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One of the most exciting roles our company plays for real estate brokers and agents worldwide happens when we are called upon to do Strategic Planning with them. It’s fascinating to see how planning energizes people – even though so many of them may have been operating for years without a written plan (or a recently written one :>)

Usually, strategic planning starts out as  “pie in the sky” and then comes down to “I need to make this much revenue!” Somewhere in between, however, the process starts to become unnecessarily confused. Bogged down, is more like it, because too many brokers think strategic planning is about “beating themselves up” on what they aren’t doing well today. So the initial energy from planning starts to fizzle into anxiety and worry over mistakes and challenges. And usually, that’s why most people “stop” planning – or never start it in the first place.

So here are three tips we have used successfully to help brokers and agents use Strategic Planning to energize their companies and create themselves anew in the upcoming year.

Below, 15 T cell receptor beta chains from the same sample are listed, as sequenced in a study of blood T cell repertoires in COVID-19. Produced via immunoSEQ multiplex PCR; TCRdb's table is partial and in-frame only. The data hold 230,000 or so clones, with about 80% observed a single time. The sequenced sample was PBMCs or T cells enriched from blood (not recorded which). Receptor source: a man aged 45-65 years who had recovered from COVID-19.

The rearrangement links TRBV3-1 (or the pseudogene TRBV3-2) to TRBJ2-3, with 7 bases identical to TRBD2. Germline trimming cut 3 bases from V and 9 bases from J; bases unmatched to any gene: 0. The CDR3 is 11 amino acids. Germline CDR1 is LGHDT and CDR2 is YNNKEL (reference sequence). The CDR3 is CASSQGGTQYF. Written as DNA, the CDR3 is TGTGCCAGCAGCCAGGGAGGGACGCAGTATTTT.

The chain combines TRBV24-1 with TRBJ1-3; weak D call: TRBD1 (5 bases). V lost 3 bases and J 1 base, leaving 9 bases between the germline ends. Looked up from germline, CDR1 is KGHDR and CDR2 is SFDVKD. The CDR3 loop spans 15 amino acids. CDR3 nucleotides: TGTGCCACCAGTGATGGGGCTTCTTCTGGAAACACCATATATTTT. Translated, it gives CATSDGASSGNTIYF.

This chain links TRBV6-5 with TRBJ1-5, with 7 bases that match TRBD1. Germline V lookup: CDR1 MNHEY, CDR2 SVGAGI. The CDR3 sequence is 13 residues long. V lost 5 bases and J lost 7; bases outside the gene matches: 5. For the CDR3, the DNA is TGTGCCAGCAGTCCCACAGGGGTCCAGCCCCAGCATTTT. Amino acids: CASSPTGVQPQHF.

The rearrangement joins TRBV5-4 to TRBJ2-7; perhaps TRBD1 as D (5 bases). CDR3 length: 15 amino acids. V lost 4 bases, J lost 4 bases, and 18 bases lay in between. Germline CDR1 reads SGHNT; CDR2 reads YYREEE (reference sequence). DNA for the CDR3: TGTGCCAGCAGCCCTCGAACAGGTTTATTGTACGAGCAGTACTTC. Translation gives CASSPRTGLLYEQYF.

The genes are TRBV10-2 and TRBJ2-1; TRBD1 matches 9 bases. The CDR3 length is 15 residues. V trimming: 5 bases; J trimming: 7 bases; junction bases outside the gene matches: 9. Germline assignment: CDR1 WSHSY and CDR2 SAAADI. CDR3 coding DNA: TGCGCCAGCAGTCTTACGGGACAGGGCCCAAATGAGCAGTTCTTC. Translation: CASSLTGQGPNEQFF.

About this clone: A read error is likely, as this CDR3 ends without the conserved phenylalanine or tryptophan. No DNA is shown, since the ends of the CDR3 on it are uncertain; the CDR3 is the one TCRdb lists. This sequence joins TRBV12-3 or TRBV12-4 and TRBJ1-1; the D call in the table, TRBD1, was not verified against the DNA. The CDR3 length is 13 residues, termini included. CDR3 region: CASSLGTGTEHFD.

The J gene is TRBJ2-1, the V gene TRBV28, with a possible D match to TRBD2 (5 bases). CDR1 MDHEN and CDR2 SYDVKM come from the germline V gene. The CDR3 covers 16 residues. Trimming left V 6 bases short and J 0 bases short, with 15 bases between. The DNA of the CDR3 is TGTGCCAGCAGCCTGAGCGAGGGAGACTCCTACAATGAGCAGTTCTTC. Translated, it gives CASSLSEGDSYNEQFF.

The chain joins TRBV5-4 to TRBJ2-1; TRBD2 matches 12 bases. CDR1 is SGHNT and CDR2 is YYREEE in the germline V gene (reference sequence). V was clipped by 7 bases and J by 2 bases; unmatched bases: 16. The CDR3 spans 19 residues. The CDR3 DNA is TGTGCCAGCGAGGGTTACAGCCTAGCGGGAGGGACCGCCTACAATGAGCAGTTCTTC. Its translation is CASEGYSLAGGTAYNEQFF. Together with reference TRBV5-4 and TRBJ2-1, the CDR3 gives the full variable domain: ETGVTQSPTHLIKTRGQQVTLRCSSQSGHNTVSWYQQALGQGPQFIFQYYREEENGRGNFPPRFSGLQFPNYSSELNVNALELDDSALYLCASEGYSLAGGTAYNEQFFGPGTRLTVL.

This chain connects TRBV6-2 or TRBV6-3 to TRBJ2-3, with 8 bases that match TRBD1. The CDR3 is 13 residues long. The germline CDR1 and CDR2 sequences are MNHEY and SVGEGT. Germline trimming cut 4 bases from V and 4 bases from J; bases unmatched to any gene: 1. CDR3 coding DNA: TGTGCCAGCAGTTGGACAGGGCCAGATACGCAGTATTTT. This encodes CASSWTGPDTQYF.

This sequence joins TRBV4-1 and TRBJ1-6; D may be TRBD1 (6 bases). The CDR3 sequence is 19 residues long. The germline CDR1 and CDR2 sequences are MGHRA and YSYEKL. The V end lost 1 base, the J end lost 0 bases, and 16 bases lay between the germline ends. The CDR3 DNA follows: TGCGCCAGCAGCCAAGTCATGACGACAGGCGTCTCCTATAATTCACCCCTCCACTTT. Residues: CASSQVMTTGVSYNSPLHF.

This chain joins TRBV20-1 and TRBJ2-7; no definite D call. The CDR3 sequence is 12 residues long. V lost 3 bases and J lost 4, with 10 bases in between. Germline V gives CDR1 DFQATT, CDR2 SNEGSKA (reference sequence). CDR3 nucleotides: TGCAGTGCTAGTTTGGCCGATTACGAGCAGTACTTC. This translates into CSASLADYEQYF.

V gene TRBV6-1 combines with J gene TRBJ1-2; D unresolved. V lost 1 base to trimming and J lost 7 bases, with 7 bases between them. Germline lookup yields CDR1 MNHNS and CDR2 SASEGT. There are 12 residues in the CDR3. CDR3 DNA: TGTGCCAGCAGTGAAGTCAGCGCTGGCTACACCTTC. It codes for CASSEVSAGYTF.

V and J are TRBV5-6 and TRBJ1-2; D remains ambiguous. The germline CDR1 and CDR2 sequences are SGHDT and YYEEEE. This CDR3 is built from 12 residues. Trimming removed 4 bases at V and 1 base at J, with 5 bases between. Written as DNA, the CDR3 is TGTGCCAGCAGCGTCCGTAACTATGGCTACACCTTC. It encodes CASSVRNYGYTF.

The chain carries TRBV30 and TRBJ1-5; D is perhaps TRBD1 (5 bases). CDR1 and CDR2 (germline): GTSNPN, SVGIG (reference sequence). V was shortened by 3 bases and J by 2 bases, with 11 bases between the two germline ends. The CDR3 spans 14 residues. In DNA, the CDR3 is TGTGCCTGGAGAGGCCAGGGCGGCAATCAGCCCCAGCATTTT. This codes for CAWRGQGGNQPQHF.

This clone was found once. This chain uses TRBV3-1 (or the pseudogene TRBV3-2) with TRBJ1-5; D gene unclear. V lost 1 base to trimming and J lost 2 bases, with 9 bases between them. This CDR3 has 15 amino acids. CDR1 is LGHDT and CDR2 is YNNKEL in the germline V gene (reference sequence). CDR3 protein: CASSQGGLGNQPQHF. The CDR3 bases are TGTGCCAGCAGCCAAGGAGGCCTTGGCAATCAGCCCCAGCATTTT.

1. There is No Spoon. In other words, stop planning to compete in THIS real estate marketplace and start thinking of the FUTURE. A strategic plan shouldn’t just be a bunch of “tweaks and improvements” on how to beat the current competitors – because that means you’re setting YOUR performance standards as only “slightly better” than your competitor’s plans. I am reminded of something about blind leading deaf or some such proverb…… Strategic Planning means looking beyond the limitations and conditions of today and CREATING the future by envisioning your success. Most strategic planning today is not much more than “How many listings do you have to take… how many calls do you have to send… how many postcards do you need to mail…. oh, yeah, don’t forget to do email….” Rubbish! The real estate success stories of the future will be built around companies who FORGET about the Spoon! Leave the “matrix” of current insanity – brokers recruiting people who have never sold anything since their childhood lemonade stands, agents doing mass mailings and denying the validity fo consumer research because of “past” successes, customers driving around with you in your car because the only photo you put on the listing was yet another bad toilet shot. Time to move ON – envision a future you can pursue – and that’s step 1 of Strategic Planning.